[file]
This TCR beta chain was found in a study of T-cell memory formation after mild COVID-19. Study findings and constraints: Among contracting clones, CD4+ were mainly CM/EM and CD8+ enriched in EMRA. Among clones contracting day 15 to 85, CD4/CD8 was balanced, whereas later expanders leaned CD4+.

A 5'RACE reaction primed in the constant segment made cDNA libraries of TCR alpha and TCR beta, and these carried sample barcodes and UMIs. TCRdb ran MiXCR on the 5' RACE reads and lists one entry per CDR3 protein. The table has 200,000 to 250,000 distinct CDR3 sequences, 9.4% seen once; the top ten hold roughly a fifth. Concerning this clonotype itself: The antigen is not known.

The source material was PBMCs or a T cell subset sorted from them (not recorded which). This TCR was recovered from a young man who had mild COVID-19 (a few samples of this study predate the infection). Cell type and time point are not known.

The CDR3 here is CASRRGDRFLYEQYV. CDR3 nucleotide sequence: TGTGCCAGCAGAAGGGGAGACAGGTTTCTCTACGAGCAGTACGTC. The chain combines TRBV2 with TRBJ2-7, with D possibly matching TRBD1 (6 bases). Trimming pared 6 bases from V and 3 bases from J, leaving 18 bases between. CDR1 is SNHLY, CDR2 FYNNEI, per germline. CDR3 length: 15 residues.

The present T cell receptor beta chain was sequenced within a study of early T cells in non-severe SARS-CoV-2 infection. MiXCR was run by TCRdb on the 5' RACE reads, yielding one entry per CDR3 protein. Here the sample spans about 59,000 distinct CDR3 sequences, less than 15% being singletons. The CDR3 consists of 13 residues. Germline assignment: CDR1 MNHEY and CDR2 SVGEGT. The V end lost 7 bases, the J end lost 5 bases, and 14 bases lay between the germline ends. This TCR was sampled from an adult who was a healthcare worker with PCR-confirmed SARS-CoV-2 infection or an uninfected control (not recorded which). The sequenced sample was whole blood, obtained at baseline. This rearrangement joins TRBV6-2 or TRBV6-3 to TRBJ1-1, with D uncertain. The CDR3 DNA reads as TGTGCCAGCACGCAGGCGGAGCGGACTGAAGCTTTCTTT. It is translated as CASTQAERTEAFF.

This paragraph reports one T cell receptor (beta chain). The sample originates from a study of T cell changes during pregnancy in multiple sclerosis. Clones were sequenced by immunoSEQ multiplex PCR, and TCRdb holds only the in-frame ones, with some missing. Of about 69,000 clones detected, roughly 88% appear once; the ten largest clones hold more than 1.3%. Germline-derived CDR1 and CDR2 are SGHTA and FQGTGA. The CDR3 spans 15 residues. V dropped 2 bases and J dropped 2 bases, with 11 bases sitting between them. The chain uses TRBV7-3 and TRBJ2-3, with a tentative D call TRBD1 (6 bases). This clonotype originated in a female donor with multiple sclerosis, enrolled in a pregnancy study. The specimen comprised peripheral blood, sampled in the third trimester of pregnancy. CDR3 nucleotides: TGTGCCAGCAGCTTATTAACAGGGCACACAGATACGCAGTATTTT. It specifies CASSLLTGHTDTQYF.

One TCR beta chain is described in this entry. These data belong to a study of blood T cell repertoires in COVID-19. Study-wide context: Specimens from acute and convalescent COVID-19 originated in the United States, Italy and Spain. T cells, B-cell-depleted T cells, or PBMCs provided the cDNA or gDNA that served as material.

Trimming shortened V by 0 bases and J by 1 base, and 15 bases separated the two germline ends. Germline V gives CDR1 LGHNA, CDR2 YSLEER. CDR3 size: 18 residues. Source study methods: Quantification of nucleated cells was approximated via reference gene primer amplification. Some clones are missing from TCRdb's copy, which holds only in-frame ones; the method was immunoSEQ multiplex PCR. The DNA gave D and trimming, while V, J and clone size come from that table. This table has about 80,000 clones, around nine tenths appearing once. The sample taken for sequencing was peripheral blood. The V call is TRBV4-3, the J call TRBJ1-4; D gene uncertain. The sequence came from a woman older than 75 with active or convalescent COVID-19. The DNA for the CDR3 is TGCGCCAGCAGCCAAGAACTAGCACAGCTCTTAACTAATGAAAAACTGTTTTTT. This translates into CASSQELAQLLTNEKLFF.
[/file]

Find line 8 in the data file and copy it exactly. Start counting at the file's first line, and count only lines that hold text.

Trimming shortened V by 0 bases and J by 1 base, and 15 bases separated the two germline ends. Germline V gives CDR1 LGHNA, CDR2 YSLEER. CDR3 size: 18 residues. Source study methods: Quantification of nucleated cells was approximated via reference gene primer amplification. Some clones are missing from TCRdb's copy, which holds only in-frame ones; the method was immunoSEQ multiplex PCR. The DNA gave D and trimming, while V, J and clone size come from that table. This table has about 80,000 clones, around nine tenths appearing once. The sample taken for sequencing was peripheral blood. The V call is TRBV4-3, the J call TRBJ1-4; D gene uncertain. The sequence came from a woman older than 75 with active or convalescent COVID-19. The DNA for the CDR3 is TGCGCCAGCAGCCAAGAACTAGCACAGCTCTTAACTAATGAAAAACTGTTTTTT. This translates into CASSQELAQLLTNEKLFF.